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Americans Take Surveillance-State With Collective Shrug

Updated on August 1, 2013

In light of recent relevations brought to the fore by hero/traitor and former CIA employee Edward Snowden via The Guardian, we now have tangible evidence of the extent to which the federal government is spying on it's citizens.

Tellingly, the American public takes this news with a collective shrug.

I'm not a terrorist, why should I care?


Is NSA surveillance acceptable?


Pew Reaserch poll conducted after Verizon program story ran, before PRISM

NSA HQ, MD | Source

The polling suggests that you probably don't care. After all, Hollywood has been telling us for decades that the government hears and sees everything we do.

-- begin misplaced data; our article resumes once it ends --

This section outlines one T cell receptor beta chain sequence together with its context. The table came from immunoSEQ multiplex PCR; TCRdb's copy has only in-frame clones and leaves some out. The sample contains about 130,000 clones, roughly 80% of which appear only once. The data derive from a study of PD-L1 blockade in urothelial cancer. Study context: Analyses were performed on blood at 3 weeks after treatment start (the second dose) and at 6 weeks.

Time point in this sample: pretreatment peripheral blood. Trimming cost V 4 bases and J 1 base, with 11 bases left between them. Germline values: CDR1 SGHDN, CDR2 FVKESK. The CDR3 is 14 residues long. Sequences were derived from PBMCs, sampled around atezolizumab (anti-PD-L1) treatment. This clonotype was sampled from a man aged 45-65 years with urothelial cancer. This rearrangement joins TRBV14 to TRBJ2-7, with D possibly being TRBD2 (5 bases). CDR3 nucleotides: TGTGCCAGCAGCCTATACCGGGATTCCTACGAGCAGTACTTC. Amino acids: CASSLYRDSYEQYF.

Why should you care?

First, here is what we know they are doing; a snapshot of the Internet is being taken at every moment, and those snapshots are being stored in a $4 billion dollar compound in Utah for future use. Concurrently, details of every phone call are stored in the same manner.

So what? I'm not a terrorist.

Terrorist | Source

What if you want to speak out against authority, what if you want to join an anti-government group such as the Tea Party or Occupy, and you want to claim tax-exempt status - might your past Internet activity be used by the IRS or to generally keep you quiet and on the sidelines? What if you want to run for political office on a civil-liberties platform?

Historical context - what if the government sanctions discrimination against your people (women's suffrage, Civil Rights, Japanese internment, marriage equality) and you want to organize? What if you catch a deadly disease that kills within months and the gov't is nonresponsive (AIDS in the 1980s)? What if the gov't enters an unjust war and your kids are called to serve and die (Vietnam, et al)?